The Franchise Disclosure Document (FDD) provides a significant amount of information about the franchisor and franchise system as noted previously. Among the most important items in the FDD are the business terms between the franchisor and franchisee. These are encompassed in Items 5, 6, and 12 of the FDD, which set forth the fees and territory rules that will apply to the franchisees. The key issues you must decide as a franchisor include the following:
- Item 5. This section describes the initial fees that the franchisee must pay to the franchisor prior to opening the franchise for business. At a minimum, Item 5 of the FDD will identify the Initial Franchise Fee. In determining the amount of the Initial Franchise Fee, you must consider the expense of onboarding including your costs to provide franchisees with initial training.
You may charge a different Initial Franchise Fee for different types of franchises and may offer a discount to certain franchisees, such as veterans or existing franchisees. However, if a different Initial Franchise Fee will be charged to different franchisees, the FDD must indicate the basis by which the fees will be differentiated.
If the franchisee will be required to purchase certain items such as inventory, equipment, software technology or branded materials from the franchisor or its affiliates, the costs of these purchases should also be listed in Item 5. It should be noted that the fees listed in Item 5 do not represent all of the costs of opening the franchise. Other upfront expenses are listed in Item 7-Estimated Initial Investment.
The FDD must also state whether payment is made in a lump sum or installments and whether it can be refunded.
- Item 6. In addition to the initial fees, the FDD must disclose in Item 6, the recurring and other occasional fees the franchisee may be required to pay to the franchisor or its affiliates or that the franchisor imposes or collects on behalf of third parties, while the franchisee is operating the franchise. These amounts may include marketing fees, royalties, ongoing software fees, late fees, renewal fees, transfer fees, etc.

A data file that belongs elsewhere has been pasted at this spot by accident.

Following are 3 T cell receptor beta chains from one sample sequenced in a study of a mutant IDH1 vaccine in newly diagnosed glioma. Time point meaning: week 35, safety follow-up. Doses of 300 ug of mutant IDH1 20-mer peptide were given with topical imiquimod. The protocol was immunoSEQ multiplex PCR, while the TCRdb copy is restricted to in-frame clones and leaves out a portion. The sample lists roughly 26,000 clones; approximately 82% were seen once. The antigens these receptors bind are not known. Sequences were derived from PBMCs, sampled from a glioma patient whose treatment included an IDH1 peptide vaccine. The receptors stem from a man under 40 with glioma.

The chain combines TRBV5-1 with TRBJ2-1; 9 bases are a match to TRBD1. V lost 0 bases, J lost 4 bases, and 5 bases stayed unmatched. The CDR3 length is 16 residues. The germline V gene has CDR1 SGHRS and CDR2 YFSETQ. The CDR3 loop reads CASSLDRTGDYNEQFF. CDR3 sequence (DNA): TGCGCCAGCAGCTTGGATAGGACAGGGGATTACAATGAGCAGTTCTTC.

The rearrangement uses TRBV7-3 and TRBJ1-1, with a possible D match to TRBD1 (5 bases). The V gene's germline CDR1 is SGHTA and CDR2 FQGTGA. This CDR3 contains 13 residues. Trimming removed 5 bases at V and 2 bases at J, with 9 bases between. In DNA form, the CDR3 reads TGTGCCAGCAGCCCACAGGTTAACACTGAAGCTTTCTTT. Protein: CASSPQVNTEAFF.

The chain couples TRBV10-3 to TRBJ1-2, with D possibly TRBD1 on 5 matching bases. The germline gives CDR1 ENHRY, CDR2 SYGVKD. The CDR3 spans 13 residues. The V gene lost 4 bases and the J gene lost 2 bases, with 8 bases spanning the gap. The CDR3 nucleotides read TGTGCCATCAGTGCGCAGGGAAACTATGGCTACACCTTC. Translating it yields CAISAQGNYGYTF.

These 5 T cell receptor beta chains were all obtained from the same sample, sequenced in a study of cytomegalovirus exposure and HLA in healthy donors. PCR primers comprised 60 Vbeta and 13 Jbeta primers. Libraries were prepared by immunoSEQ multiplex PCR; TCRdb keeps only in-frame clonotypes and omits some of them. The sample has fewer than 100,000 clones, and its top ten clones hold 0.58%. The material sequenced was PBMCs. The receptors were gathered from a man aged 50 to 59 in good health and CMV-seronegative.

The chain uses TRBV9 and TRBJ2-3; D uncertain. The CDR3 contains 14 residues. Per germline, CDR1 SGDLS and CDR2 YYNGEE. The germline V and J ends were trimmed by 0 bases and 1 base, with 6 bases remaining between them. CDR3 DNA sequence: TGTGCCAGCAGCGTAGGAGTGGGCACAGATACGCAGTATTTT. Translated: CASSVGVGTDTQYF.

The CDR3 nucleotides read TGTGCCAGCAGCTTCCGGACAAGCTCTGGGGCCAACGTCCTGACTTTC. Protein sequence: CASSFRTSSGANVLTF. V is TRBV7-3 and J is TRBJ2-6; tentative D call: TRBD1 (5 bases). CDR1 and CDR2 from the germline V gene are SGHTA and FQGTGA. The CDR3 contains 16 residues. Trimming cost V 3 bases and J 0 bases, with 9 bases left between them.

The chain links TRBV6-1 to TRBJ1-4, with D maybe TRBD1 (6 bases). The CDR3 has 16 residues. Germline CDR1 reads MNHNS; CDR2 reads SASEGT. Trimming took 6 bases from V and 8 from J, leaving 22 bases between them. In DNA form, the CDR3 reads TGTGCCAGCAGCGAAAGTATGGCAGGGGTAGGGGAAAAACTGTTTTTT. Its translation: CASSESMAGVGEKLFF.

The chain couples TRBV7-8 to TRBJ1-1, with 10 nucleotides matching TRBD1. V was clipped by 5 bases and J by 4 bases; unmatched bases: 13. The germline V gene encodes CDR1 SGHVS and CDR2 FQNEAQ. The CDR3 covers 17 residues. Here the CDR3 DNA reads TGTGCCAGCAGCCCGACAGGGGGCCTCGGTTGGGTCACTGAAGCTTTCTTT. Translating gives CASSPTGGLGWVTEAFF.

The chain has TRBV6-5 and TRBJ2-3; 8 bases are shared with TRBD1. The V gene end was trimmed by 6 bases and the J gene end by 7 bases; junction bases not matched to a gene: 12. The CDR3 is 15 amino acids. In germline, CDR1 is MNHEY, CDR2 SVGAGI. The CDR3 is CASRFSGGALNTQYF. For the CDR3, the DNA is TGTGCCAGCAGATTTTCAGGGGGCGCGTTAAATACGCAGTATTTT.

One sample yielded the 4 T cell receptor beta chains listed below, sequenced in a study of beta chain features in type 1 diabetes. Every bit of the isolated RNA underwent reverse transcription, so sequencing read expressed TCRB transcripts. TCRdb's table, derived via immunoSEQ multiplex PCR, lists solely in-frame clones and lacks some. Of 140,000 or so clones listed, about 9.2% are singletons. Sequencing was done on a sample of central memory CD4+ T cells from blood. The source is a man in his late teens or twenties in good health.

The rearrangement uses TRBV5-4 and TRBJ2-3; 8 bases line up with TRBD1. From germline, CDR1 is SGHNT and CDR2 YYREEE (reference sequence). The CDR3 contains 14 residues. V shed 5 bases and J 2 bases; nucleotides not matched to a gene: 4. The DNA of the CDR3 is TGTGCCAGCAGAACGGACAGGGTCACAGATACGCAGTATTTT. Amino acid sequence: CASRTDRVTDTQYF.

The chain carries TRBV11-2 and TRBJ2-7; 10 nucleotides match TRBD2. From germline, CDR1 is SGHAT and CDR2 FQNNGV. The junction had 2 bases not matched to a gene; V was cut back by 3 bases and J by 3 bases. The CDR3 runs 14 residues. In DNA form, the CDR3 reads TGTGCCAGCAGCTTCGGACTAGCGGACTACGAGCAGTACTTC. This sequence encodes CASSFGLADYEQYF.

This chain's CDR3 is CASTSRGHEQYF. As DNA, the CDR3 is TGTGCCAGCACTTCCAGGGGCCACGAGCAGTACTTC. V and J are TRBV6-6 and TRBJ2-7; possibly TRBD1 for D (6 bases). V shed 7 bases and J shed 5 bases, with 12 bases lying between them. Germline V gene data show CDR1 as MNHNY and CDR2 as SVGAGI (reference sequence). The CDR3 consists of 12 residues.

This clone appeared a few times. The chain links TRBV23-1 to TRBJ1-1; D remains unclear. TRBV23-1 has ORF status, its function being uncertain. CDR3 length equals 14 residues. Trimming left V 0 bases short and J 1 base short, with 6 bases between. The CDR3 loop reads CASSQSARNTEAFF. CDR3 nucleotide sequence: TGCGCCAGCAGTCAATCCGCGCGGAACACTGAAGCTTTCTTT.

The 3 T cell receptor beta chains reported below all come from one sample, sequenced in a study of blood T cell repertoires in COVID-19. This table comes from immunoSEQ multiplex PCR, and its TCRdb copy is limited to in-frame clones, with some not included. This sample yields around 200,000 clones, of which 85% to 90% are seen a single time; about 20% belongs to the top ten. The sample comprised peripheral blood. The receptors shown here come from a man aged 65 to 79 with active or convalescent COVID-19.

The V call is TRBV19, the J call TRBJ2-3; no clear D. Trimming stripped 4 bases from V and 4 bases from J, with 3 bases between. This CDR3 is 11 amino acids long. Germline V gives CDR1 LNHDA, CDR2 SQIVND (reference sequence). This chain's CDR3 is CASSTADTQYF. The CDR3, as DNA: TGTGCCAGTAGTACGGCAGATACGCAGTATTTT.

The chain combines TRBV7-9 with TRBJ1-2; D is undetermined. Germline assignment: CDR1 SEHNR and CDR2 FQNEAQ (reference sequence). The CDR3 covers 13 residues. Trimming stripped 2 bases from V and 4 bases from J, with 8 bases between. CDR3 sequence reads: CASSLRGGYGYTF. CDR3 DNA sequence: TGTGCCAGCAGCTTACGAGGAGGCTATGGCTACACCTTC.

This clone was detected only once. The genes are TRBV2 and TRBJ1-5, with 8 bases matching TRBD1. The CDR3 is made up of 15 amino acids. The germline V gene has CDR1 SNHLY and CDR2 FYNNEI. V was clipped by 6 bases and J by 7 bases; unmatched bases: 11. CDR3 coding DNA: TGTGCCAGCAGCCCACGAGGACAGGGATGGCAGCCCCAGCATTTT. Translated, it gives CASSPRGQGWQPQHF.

Franchise marketing fees generally cover the franchisee’s share of the franchisor’s advertising of its “brand.” Royalties are compensation for the franchisee licensing the rights to use the franchisor’s trademarks, logos, services marks and systems of operation. The amount may be based on a percentage of the franchisee’s revenue, a minimum amount, or the greater of the two.
An important note about setting the amount of any of the Item 5 or Item 6 fees is for franchisors to be competitive. You must determine what makes sense for your business but also remember that the franchisee has to make money from the operation of the franchise. Fees that are too high may discourage franchisees.
- Item 12. In the FDD, you must define the geographical areas within which your franchises will/may operate. That means describing the size of a typical franchisee’s territory and how it is determined (e.g. population, radius, square blocks or miles). In addition, you must specify whether the franchisee will receive exclusive territorial rights and how those rights will be defined. If the rights can be lost or modified, that information should also be included in the FDD. If you do not provide any territorial protection to your franchisees, you must include a “special warning” in the FDD.
An important issue to consider is whether you want to reserve any rights for the franchisor or its affiliates. For instance, do you want the ability to sell products and/or services within a franchisee’s territory through Internet activities, catalogue sales, telemarketing, supermarkets, direct sales, co-branding, “non-traditional locations” (e.g. universities, stadiums, trucks, etc.) or other alternative channels within the franchisee’s territory?
- Area development fees. Some franchisors choose to offer area development franchises in addition to franchises for single locations. Area development franchises typically grant the area developer an exclusive area in which to develop a specified number of franchised businesses. The Area Development Fee is the fee paid in connection with the signing of an Area Development Agreement. Whether the fee must be paid as a lump sum or installments and whether it can be refunded also must be determined.
Deciding your business terms is a difficult but necessary part of building a successful franchise. An experienced franchise attorney can help walk you through the issues you must consider before attempting to launch a franchise.
If you are thinking of franchising your business, Lusthaus Law can help. Contact us for a consultation.